The change-over of power in Congress has both ends of Pennsylvania
Avenue looking for budget cuts and places to pare back government.
Suggestions have included abolition of entire departments, with the
Department of Energy being a prime target. Although the
Administration has backed away from such drastic action, President
Clinton has proposed cutting approximately ten percent ($10.6
billion) from DOE's projected budget over the next five years (see
FYI #172, 1994.)
In the House, the Energy and Water Development Appropriations
Subcommittee, which funds DOE, held its first hearing on January
18 on the department's programs. The purpose, said new chairman
John Myers (R-IN), was to "review the government functions within
the Department of Energy that we could do without," and find areas
in which to "make some recissions on funds appropriated for this
year [fiscal year 1995]." (Recissions cancel funds already
provided by law.)
Among the witnesses, conservative think tanks were represented by
Scott Hodge, a Fellow at the Heritage Foundation; Jerry Taylor,
director of Natural Resource Studies at the CATO Institute, and
Fred Smith, president of the Competitive Enterprise Institute. The
final witness, Vic Rezendes, is director of Energy Issues at the
General Accounting Office (GAO), which has criticized DOE's "long
history of management problems." All the witnesses agreed on the
need for reexamining the appropriate role for the federal
government versus state and local governments and private industry.
Hodge and Taylor advocated dismantling DOE entirely. Suggestions
included giving its research functions to an agency like NSF, its
environmental functions to EPA, its defense activities to the
Defense Department or a non-Cabinet agency, and privatizing its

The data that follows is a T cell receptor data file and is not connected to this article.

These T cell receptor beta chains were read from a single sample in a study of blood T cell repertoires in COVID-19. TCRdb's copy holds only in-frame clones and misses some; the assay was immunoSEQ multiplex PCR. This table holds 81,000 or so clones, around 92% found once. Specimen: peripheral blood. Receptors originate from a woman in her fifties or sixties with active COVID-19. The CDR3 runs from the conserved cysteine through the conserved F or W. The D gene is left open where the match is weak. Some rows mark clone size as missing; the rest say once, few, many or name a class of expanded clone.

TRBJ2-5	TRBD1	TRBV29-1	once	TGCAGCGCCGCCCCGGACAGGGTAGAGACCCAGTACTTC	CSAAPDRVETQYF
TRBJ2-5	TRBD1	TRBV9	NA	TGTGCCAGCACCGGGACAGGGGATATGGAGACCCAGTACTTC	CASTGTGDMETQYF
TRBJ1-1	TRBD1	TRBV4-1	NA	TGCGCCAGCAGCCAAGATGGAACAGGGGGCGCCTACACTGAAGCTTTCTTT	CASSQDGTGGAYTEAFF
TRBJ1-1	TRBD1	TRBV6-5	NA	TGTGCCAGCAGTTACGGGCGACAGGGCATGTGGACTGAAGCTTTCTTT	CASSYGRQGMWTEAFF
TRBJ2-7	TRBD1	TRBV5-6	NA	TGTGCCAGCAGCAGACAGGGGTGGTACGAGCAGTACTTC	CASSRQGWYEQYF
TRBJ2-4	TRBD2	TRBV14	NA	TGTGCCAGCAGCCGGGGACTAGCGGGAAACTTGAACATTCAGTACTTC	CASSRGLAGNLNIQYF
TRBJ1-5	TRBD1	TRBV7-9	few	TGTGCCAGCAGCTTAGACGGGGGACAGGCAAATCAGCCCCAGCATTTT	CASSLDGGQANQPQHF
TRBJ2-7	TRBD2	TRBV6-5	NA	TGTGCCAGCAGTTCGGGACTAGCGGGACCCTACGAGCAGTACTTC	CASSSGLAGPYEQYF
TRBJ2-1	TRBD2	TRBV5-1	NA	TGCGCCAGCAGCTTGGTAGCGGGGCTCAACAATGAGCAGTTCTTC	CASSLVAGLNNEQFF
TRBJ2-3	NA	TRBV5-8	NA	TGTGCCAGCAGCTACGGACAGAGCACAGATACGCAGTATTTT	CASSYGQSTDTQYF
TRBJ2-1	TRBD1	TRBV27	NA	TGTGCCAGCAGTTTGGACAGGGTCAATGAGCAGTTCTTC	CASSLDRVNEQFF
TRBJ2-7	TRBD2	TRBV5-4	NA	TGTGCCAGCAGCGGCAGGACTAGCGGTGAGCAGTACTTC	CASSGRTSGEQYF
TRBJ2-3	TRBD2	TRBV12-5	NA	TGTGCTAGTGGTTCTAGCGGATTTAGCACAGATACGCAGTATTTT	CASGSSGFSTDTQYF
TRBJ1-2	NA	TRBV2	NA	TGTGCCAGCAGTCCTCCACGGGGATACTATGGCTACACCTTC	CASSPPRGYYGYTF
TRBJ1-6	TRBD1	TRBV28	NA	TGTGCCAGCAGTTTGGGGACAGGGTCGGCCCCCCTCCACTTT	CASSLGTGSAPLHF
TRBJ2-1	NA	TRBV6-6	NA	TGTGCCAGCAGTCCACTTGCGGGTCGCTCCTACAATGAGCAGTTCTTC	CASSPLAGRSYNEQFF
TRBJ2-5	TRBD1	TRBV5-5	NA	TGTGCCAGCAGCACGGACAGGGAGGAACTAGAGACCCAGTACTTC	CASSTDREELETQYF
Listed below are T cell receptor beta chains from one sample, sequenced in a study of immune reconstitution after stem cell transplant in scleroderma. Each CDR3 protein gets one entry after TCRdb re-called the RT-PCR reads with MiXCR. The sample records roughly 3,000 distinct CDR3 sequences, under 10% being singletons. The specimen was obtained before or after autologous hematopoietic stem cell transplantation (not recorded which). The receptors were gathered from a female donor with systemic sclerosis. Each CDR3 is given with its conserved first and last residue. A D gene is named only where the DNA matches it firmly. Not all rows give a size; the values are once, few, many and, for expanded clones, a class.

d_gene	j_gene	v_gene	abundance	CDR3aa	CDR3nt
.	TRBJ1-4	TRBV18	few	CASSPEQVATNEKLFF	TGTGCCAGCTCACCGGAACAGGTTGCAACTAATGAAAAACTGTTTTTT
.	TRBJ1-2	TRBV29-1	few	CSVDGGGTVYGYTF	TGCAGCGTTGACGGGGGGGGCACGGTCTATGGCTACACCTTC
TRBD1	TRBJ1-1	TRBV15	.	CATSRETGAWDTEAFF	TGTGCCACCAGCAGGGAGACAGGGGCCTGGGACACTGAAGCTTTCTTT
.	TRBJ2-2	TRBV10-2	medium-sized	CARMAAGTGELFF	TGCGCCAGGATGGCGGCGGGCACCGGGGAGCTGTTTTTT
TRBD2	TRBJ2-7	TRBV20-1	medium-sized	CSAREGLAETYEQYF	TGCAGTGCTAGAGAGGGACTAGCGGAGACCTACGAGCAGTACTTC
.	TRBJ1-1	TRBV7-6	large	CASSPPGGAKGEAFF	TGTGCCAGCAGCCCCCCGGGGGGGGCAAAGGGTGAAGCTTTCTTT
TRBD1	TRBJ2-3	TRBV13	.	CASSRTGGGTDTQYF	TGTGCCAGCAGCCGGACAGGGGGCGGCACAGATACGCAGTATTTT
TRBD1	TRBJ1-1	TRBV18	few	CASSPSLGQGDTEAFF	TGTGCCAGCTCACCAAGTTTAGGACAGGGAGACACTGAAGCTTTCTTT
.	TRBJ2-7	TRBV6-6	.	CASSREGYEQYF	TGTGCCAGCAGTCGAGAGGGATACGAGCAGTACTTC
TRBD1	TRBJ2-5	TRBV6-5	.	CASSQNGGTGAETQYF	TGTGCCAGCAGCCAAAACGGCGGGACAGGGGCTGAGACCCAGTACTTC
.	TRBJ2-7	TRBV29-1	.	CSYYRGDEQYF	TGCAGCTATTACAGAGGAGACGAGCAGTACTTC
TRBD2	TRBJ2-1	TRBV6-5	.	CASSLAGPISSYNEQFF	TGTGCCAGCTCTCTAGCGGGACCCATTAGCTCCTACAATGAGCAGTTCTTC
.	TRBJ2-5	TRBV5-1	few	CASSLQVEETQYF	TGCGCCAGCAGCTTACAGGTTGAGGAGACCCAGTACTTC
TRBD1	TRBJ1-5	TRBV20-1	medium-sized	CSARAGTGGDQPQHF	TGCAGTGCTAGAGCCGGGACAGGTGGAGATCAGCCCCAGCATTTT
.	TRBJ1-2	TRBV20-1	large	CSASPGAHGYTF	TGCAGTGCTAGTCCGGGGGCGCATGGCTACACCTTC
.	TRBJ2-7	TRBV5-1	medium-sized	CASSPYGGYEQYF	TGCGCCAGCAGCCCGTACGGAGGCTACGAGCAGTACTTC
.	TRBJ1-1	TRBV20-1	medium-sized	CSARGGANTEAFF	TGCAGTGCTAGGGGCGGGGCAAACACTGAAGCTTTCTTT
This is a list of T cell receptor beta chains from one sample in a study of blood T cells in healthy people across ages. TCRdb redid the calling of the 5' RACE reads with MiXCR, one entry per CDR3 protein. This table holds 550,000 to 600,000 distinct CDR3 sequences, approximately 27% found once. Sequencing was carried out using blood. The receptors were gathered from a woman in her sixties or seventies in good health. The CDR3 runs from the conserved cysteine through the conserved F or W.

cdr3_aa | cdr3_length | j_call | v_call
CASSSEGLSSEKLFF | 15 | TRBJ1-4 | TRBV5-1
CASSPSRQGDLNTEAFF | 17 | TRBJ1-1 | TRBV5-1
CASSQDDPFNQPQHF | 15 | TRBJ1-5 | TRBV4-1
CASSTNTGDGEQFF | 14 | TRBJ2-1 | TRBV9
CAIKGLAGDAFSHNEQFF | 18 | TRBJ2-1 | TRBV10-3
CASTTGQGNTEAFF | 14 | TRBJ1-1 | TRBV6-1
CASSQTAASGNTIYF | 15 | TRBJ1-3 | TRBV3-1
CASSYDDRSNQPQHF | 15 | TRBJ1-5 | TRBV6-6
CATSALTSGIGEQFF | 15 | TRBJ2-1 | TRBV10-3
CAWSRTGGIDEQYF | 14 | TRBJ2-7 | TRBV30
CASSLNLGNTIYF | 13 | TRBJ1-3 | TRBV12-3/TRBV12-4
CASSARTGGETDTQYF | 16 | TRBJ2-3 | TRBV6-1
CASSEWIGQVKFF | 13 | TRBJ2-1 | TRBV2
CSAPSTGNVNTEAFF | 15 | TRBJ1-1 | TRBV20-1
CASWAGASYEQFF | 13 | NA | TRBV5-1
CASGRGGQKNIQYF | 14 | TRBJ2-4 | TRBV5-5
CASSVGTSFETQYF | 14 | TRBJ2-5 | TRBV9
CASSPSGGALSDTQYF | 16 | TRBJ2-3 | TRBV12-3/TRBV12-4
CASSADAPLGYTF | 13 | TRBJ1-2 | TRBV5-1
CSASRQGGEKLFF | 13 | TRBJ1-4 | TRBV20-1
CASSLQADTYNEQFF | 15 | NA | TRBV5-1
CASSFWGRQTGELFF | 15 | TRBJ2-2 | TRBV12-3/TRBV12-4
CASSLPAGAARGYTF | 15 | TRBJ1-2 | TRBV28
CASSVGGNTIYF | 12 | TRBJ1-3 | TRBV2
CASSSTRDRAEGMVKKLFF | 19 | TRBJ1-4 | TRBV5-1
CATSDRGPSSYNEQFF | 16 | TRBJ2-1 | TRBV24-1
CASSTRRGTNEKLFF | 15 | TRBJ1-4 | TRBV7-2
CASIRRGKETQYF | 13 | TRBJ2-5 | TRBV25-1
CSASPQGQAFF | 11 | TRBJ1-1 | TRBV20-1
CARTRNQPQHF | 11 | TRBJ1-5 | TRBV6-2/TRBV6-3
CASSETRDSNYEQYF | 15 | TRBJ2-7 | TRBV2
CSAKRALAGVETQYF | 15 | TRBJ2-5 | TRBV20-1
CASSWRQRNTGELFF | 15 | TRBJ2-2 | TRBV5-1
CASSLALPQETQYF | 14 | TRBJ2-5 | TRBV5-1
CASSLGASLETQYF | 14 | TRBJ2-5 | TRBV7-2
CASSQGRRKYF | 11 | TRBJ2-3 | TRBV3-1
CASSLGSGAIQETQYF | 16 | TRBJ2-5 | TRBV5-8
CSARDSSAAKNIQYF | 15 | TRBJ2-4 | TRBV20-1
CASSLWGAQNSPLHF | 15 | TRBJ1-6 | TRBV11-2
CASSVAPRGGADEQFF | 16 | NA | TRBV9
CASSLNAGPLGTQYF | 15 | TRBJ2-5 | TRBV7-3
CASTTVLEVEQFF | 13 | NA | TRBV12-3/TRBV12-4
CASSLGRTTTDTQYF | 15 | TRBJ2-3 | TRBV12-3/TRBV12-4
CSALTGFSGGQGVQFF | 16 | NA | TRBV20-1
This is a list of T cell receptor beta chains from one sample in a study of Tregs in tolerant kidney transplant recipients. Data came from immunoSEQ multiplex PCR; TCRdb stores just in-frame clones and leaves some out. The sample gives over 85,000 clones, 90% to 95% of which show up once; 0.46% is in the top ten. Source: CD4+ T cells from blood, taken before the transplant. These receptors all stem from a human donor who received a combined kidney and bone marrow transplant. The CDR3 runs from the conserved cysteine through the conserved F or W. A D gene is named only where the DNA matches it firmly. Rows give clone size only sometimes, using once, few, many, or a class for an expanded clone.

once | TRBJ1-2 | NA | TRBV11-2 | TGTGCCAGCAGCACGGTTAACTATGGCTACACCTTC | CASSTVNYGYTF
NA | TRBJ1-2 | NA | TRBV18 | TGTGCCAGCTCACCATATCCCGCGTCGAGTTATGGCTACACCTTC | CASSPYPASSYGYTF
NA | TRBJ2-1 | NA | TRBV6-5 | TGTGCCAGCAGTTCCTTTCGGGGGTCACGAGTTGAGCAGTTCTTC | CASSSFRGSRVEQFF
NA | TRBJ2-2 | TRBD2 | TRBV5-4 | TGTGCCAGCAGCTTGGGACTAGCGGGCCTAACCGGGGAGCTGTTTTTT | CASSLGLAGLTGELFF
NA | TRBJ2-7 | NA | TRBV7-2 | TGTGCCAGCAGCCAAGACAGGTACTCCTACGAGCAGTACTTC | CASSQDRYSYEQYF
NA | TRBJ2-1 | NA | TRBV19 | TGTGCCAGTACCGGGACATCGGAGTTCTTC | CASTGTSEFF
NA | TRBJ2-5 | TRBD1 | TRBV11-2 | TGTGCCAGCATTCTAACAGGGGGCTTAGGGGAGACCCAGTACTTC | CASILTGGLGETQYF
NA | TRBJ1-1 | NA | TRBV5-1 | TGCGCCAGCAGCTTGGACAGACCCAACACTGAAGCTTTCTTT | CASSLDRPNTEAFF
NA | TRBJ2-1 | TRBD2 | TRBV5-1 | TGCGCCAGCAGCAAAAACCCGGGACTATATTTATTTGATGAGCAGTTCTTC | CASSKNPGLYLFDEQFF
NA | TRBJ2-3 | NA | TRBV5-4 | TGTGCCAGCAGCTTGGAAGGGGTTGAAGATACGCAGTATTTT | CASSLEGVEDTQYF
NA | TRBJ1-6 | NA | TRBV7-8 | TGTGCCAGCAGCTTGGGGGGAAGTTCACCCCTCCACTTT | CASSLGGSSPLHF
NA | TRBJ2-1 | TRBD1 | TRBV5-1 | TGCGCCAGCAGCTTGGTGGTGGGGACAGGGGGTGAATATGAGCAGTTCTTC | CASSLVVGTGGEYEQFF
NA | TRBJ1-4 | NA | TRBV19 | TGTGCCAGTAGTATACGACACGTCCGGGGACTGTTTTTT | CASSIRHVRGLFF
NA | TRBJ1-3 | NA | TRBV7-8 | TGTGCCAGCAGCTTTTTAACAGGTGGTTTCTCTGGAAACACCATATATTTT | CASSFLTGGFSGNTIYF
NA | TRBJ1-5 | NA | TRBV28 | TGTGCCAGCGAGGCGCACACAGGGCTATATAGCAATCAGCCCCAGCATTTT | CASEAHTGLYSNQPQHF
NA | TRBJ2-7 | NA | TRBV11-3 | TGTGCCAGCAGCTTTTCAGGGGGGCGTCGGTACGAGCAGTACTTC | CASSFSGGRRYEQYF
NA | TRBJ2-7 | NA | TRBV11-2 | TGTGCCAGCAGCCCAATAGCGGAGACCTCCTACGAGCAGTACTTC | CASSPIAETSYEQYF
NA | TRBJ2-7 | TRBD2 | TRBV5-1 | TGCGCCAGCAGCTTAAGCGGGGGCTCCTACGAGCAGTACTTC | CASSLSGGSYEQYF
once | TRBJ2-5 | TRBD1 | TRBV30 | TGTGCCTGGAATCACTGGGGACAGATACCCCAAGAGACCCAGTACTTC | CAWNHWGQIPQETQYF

energy activities and the system of national laboratories. All
three think tank witnesses agreed that the federal government
should get out of energy policy and research. Taylor cited the
Synfuels program, the Clinch River Breeder Reactor, and the SSC as
"fiscal fiascoes" that the department should not have been involved
in. Although Rezendes described a recent GAO query of energy
experts which concluded that DOE should focus more on its core
missions such as energy policy and energy R&D, the other witnesses
found fault with GAO's choice of experts.
Asked whether DOE and its labs have a reason for existence,
Rezendes replied that "it depends on what you want to achieve."
Noting that most of DOE's functions would be continued elsewhere in
the public sector or by industry, he questioned, "What's the
best...configuration" to achieve them? He added that closing or
moving programs could increase short-term costs.
Rep. Frank Riggs (R-CA), a new Member of Congress, asked whether he
could take it as a "rule of thumb" that the government should not
be in the R&D business. Rep. Jim Chapman (D-TX), a veteran
subcommittee member, disagreed, using the SSC as an example.
Stating that he believed the intended physics research should be
performed, Chapman argued that he could "not imagine private
industry undertaking that effort."
Hodge countered that the vacuum left if government backed out of
funding research would be filled by industries eager to go into
partnerships with universities. Rezendes reasoned that there might
more of a role for government in funding basic research, such as
high energy physics, while possibly less of a role in applied areas
such as energy R&D. He also pointed out the need for a federal
role in the nuclear weapons research carried out at the national
labs. Chapman charged that going to war in the Persian Gulf to
protect oil reserves "puts a different spin" on the federal role in
energy supply R&D, making it partly a national security issue.
Closing the hearing, Chairman Myers agreed that the nation would
not "get advanced physics if we relied on industry," unless the tax
structure were changed to provide incentives. He added that the
national labs are doing some research "we absolutely have to have."
"We have to listen to everyone," he cautioned. It is worth noting
that as the Energy Department is downsized, so is the
Chairman of the full House Appropriations Committee, Bob Livingston
(R-LA), announced yesterday that he expects to save $35 to $40
billion between recissions to the fiscal 1995 budget and cuts from
the projected 1996 budget. However, he noted that cuts to the
current year budget would have to be "modest" to avoid the